Earning Power is not decisive in IRE process
June 21, 2022
Angela DiPalolo was injured in 2008 and was on temporary total disability until 2011. An IRE (impairment rating evaluation) determined that she was only partially disabled and reduced her benefits. In 2017, the Pennsylvania Supreme Court found Section 306(a.2), which tied IREs to American Medical Association (AMA) guidance, unconstitutional and struck it from the Workers’ Compensation Act. (See our previous article “Section of PA Workers Comp Act Found Unconstitutional”). Ms. DiPaolo sought and got back her temporary total disability status.
The PA General Assembly passed Act 111 of 2018, which brought back tying IREs to a particular edition of AMA’s standards (emphasis added). Ms. DiPaolo’s employer sought a new IRE and successfully cut her back to partial disability status again.
In DiPaolo v. UPMC Magee Women’s Hospital, the injured worker claimed that Act 111 violated her Constitutional right to due process and that the law also violated Article III, Section 18 of the PA Constitution which says the General Assembly may enact laws requiring employers to pay injured workers “reasonable compensation for injuries…arising in the course of their employment.”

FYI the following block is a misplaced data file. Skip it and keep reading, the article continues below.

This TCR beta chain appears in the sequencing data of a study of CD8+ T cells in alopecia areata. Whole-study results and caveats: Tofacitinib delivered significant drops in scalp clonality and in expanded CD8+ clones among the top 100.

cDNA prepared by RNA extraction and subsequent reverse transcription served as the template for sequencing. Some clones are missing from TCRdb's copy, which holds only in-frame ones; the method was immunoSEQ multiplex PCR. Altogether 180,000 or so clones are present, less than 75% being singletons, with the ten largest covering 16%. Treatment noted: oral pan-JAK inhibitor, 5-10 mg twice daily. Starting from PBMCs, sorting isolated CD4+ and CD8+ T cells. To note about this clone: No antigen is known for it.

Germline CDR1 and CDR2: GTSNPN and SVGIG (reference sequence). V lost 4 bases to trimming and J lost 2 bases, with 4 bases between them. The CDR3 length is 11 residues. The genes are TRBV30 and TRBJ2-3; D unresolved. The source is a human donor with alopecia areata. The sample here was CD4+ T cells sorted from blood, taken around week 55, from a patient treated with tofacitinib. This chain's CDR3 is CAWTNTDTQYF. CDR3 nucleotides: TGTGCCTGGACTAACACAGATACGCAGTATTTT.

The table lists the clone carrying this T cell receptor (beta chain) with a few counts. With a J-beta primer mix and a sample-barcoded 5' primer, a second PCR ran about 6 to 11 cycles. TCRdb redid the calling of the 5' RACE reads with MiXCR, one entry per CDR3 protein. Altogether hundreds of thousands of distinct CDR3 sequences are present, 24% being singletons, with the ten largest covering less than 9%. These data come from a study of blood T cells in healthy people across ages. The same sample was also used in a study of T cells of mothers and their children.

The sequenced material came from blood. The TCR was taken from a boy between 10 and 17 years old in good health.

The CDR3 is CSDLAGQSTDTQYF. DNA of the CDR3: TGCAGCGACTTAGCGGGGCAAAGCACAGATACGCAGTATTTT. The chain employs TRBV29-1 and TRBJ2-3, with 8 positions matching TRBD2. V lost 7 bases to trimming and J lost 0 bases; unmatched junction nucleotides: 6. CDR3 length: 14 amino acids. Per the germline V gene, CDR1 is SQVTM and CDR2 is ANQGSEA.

The panel disagreed with the injured worker. “This court has consistently held that Act 111 does not abrogate or substantially impair a claimant’s vested rights in workers’ compensation benefits because there is no right to ongoing [temporary total disability] status,” Judge Fizzano Cannon wrote. “The former IRE provision allowed for modification under with an earning power or IRE mechanism and that an employer is free to prove one or the other. However, the employer need not prove both earning power and level of impairment to effect a change in the claimant’s disability status.”
What does this mean? Earning Power is not the only way to weigh an injured worker’s disability. Under current Pennsylvania law, the employer can reduce benefits based on a doctor’s IRE.